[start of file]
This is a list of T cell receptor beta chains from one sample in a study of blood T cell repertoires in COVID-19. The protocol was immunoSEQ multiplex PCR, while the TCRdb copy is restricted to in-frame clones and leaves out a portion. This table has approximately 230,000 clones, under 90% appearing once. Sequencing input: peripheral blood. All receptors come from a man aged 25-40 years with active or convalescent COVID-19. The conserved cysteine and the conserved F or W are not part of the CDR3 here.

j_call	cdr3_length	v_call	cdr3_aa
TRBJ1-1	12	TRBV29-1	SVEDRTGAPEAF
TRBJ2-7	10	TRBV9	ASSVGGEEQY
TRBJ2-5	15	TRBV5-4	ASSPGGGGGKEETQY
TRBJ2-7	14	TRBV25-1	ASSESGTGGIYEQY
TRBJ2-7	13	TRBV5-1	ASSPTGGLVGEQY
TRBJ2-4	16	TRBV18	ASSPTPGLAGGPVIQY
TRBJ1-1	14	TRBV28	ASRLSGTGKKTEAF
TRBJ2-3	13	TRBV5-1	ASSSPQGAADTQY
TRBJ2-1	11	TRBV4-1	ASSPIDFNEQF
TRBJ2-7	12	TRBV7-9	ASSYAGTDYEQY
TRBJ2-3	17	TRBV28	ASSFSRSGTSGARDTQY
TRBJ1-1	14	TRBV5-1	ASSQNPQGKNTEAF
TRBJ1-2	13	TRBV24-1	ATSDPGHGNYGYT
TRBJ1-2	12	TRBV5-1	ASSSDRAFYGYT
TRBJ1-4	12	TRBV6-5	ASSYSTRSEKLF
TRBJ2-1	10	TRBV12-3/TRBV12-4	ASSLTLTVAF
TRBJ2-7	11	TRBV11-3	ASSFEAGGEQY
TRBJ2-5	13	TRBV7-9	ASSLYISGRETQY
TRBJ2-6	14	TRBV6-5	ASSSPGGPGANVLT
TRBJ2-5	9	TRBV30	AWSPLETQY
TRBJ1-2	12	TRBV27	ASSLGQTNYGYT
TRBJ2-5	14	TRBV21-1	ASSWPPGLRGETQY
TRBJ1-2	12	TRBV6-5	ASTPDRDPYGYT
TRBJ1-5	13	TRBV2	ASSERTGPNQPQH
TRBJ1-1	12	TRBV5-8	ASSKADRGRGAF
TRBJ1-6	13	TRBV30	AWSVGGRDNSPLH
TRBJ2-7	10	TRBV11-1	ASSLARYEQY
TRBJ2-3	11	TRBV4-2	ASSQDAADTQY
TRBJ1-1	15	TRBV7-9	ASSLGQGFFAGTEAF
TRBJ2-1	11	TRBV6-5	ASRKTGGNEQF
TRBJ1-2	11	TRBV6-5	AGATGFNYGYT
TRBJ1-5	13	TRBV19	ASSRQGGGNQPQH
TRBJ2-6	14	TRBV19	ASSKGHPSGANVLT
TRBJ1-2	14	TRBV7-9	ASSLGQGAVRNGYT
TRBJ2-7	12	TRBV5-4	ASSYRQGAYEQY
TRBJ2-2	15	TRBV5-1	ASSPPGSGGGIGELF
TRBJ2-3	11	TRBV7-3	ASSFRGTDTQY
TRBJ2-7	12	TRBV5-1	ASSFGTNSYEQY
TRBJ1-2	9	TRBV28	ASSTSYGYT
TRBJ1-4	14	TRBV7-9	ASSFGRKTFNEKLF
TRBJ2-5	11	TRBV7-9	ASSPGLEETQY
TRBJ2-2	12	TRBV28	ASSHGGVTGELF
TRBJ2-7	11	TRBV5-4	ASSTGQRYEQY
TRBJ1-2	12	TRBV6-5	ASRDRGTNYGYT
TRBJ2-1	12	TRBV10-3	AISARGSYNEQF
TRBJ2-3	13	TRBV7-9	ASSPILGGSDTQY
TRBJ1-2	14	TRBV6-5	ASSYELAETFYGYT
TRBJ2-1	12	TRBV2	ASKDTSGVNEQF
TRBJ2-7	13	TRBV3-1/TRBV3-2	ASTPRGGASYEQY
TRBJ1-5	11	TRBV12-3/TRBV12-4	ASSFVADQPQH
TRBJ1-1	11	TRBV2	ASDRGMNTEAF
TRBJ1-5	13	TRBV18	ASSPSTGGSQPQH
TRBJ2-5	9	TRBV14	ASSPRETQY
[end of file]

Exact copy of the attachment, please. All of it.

This is a list of T cell receptor beta chains from one sample in a study of blood T cell repertoires in COVID-19. The protocol was immunoSEQ multiplex PCR, while the TCRdb copy is restricted to in-frame clones and leaves out a portion. This table has approximately 230,000 clones, under 90% appearing once. Sequencing input: peripheral blood. All receptors come from a man aged 25-40 years with active or convalescent COVID-19. The conserved cysteine and the conserved F or W are not part of the CDR3 here.

j_call	cdr3_length	v_call	cdr3_aa
TRBJ1-1	12	TRBV29-1	SVEDRTGAPEAF
TRBJ2-7	10	TRBV9	ASSVGGEEQY
TRBJ2-5	15	TRBV5-4	ASSPGGGGGKEETQY
TRBJ2-7	14	TRBV25-1	ASSESGTGGIYEQY
TRBJ2-7	13	TRBV5-1	ASSPTGGLVGEQY
TRBJ2-4	16	TRBV18	ASSPTPGLAGGPVIQY
TRBJ1-1	14	TRBV28	ASRLSGTGKKTEAF
TRBJ2-3	13	TRBV5-1	ASSSPQGAADTQY
TRBJ2-1	11	TRBV4-1	ASSPIDFNEQF
TRBJ2-7	12	TRBV7-9	ASSYAGTDYEQY
TRBJ2-3	17	TRBV28	ASSFSRSGTSGARDTQY
TRBJ1-1	14	TRBV5-1	ASSQNPQGKNTEAF
TRBJ1-2	13	TRBV24-1	ATSDPGHGNYGYT
TRBJ1-2	12	TRBV5-1	ASSSDRAFYGYT
TRBJ1-4	12	TRBV6-5	ASSYSTRSEKLF
TRBJ2-1	10	TRBV12-3/TRBV12-4	ASSLTLTVAF
TRBJ2-7	11	TRBV11-3	ASSFEAGGEQY
TRBJ2-5	13	TRBV7-9	ASSLYISGRETQY
TRBJ2-6	14	TRBV6-5	ASSSPGGPGANVLT
TRBJ2-5	9	TRBV30	AWSPLETQY
TRBJ1-2	12	TRBV27	ASSLGQTNYGYT
TRBJ2-5	14	TRBV21-1	ASSWPPGLRGETQY
TRBJ1-2	12	TRBV6-5	ASTPDRDPYGYT
TRBJ1-5	13	TRBV2	ASSERTGPNQPQH
TRBJ1-1	12	TRBV5-8	ASSKADRGRGAF
TRBJ1-6	13	TRBV30	AWSVGGRDNSPLH
TRBJ2-7	10	TRBV11-1	ASSLARYEQY
TRBJ2-3	11	TRBV4-2	ASSQDAADTQY
TRBJ1-1	15	TRBV7-9	ASSLGQGFFAGTEAF
TRBJ2-1	11	TRBV6-5	ASRKTGGNEQF
TRBJ1-2	11	TRBV6-5	AGATGFNYGYT
TRBJ1-5	13	TRBV19	ASSRQGGGNQPQH
TRBJ2-6	14	TRBV19	ASSKGHPSGANVLT
TRBJ1-2	14	TRBV7-9	ASSLGQGAVRNGYT
TRBJ2-7	12	TRBV5-4	ASSYRQGAYEQY
TRBJ2-2	15	TRBV5-1	ASSPPGSGGGIGELF
TRBJ2-3	11	TRBV7-3	ASSFRGTDTQY
TRBJ2-7	12	TRBV5-1	ASSFGTNSYEQY
TRBJ1-2	9	TRBV28	ASSTSYGYT
TRBJ1-4	14	TRBV7-9	ASSFGRKTFNEKLF
TRBJ2-5	11	TRBV7-9	ASSPGLEETQY
TRBJ2-2	12	TRBV28	ASSHGGVTGELF
TRBJ2-7	11	TRBV5-4	ASSTGQRYEQY
TRBJ1-2	12	TRBV6-5	ASRDRGTNYGYT
TRBJ2-1	12	TRBV10-3	AISARGSYNEQF
TRBJ2-3	13	TRBV7-9	ASSPILGGSDTQY
TRBJ1-2	14	TRBV6-5	ASSYELAETFYGYT
TRBJ2-1	12	TRBV2	ASKDTSGVNEQF
TRBJ2-7	13	TRBV3-1/TRBV3-2	ASTPRGGASYEQY
TRBJ1-5	11	TRBV12-3/TRBV12-4	ASSFVADQPQH
TRBJ1-1	11	TRBV2	ASDRGMNTEAF
TRBJ1-5	13	TRBV18	ASSPSTGGSQPQH
TRBJ2-5	9	TRBV14	ASSPRETQY